Handwriting has been around since man first picked up a stick and drew a symbol in the dirt to communicate with another human. Denis Baron wrote in his essay, From Pencils to Pixels, “We normally assume that writing was invited to transcribe speech, but that is not strictly correct. The earliest Sumerian inscriptions, dating from ca. 3500 BCE, recorded not conversations, incantations, or other sorts of oral utterances, but land sales, business transactions, and tax accounts” (Baron 19). An historical gap exists for handwriting between the Sumerians and the later Greeks and Romans. Few examples of handwritten (literally carved in stone) communication still survive. Mary Bellis wrote an article on about.com about the history of writing utensils. She said, “The earliest means of writing that approached pen and paper as we know them today was developed by the Greeks. They employed a writing stylus, made of metal, bone or ivory, to place marks upon wax-coated tablets. The tablets made in hinged pairs, closed to protect the scribe's notes. The first examples of handwriting (purely text messages made by hand) originated in Greece. The Grecian scholar, Cadmus invented the written letter—text messages on paper sent from one individual to another” (Bellis). She continued about the Chinese inventing ‘Indian Ink’ around 2700 BCE. The invention of ink in China (and other cultures with inks in different colors made from different materials) paralleled the invention of paper. “The early Egyptians, Romans, Greeks and Hebrews, used papyrus and parchment papers. One of the oldest pieces of writing on papyrus known to us today is the Egyptian "Prisse Papyrus" which dates back to 2000 BCE” (Bellis). Only the most wealthy citizens of ancient societies were literate enough or had enough time to value and understand handwriting, so the skill was not widely known.
While ink made writing possible, the invention of the pencil probably changed handwriting more so than any other event. Baron continues, “Just as writing was not designed initially as a way of recording speech, the pencil was not invented to be a writing device. The ancient lead-pointed stylus was used to scribe lines—the lead made a faint pencil-like mark on a surface, suitable for marking off measurements but not for writing” (Baron 22). Modern pencils do not contain lead. All mechanical pencils and the vast majority of wooden pencils contain graphite instead of lead. The first pencils were made by joiners to scribe measurements in wood because they didn’t leave a permanent dent in the wood. The pencil was later adopted by note-takers, scientists, and others who needed to write, sketch, or take measurements in the field. “Early pencils had knobs at one end so that they could be fastened with string or chain to a notebook, creating the precursor to the laptop computer” (Baron 22).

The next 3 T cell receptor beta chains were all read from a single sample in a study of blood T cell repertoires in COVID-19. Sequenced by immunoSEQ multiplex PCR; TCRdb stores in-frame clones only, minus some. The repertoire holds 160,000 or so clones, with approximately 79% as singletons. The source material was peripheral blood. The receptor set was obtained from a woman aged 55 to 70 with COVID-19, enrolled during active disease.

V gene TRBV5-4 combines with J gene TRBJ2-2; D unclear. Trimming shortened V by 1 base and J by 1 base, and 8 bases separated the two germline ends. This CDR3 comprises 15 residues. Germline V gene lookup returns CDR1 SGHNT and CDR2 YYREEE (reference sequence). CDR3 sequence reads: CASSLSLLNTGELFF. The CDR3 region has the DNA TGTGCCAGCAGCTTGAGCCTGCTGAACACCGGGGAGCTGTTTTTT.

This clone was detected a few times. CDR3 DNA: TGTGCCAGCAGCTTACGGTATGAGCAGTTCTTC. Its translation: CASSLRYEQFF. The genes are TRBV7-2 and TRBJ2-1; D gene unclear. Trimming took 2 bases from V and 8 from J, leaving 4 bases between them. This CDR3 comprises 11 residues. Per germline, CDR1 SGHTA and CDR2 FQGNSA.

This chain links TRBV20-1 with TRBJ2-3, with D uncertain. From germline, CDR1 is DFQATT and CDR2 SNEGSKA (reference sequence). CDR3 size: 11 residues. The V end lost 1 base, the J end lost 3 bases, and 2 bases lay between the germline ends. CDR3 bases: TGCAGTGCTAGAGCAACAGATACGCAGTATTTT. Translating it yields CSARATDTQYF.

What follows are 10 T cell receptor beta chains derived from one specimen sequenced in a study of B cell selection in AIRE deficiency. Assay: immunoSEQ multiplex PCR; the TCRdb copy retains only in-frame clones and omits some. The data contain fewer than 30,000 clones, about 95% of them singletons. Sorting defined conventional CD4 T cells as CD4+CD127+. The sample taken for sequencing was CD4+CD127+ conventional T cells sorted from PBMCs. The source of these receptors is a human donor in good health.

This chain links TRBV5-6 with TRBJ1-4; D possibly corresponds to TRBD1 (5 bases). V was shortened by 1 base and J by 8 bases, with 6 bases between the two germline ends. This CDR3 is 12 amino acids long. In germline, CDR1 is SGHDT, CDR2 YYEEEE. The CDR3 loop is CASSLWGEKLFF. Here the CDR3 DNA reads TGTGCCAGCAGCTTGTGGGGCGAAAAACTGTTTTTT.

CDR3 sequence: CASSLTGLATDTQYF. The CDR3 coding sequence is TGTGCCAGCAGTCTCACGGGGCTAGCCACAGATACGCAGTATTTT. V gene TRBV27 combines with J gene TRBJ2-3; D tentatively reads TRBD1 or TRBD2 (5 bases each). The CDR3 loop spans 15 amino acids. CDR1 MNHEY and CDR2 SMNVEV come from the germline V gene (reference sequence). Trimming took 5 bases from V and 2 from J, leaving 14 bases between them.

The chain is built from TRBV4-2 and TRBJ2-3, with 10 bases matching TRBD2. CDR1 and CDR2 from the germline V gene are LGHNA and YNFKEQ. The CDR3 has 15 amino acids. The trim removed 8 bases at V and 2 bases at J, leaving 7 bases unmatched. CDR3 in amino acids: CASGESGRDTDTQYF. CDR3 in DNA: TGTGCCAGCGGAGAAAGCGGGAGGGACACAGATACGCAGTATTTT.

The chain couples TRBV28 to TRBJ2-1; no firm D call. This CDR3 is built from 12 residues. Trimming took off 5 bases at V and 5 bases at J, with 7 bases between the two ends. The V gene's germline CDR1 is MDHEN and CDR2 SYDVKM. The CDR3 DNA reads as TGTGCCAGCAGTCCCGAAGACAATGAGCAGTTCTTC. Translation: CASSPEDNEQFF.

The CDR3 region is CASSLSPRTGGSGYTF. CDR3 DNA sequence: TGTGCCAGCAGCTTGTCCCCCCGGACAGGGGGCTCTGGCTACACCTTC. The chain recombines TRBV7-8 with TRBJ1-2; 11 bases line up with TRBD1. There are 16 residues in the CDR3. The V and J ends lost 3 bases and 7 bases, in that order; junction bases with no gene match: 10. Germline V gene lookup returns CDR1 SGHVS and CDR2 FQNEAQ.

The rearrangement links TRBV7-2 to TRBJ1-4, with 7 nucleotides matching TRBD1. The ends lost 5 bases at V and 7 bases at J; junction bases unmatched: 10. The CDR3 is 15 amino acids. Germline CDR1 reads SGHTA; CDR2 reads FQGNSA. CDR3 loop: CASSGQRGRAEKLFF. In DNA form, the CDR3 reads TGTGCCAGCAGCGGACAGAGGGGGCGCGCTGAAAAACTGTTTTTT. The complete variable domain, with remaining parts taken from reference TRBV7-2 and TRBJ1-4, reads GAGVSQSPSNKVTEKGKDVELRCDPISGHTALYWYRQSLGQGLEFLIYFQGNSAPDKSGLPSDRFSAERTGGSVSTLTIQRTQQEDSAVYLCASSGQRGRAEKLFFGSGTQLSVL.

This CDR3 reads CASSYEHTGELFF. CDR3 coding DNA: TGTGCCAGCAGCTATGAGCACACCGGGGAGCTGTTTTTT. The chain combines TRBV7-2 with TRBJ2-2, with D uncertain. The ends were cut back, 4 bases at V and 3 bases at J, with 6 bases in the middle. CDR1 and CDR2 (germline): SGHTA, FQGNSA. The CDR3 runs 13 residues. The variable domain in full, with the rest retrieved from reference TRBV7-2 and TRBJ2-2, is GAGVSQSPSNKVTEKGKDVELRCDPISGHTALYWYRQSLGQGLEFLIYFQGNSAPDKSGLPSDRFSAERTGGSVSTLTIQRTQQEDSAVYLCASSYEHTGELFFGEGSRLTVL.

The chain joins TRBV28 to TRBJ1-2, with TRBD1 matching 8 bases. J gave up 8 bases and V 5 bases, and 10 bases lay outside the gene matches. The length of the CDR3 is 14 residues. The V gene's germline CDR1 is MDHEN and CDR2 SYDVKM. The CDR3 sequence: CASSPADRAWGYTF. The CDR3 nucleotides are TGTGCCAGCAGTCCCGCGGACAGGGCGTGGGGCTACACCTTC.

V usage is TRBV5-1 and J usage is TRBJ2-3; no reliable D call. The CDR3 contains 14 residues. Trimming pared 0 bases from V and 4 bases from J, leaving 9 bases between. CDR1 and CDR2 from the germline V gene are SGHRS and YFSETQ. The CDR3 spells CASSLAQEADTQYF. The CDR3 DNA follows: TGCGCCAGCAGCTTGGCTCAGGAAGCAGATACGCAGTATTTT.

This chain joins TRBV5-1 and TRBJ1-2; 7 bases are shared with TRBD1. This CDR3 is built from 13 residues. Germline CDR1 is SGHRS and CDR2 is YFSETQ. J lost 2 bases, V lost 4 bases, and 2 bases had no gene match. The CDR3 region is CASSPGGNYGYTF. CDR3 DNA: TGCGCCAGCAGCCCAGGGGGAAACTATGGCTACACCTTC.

Moving from quill pens to fountain pens also made handwriting an easier skill to master. Bellis writes, “The fountain pen's design came after a thousand years of using quill-pens. Early inventors observed the apparent natural ink reserve found in the hollow channel of a bird's feather and tried to produce a similar effect, with a man-made pen that would hold more ink and not require constant dipping into the ink well. However, a feather is not a pen, only a natural object modified to suit man's needs. Filling a long thin reservoir made of hard rubber with ink and sticking a metal 'nib' at the bottom was not enough to produce a smooth writing instrument. Lewis Waterman, an insurance salesman, was inspired to improve the early fountain pen designs after destroying a valuable sales contract with leaky-pen ink. Lewis Waterman's idea was to add an air hole in the nib and three grooves inside the feed mechanism” (Bellis). Knowing a few Waterman fountain pen owners for some time, I can attest to the design and functionality of his pens. I overheard a woman in a store once tell a saleswoman, “I couldn’t live without my Waterman so much that I bought four more just in case I lost the first one.”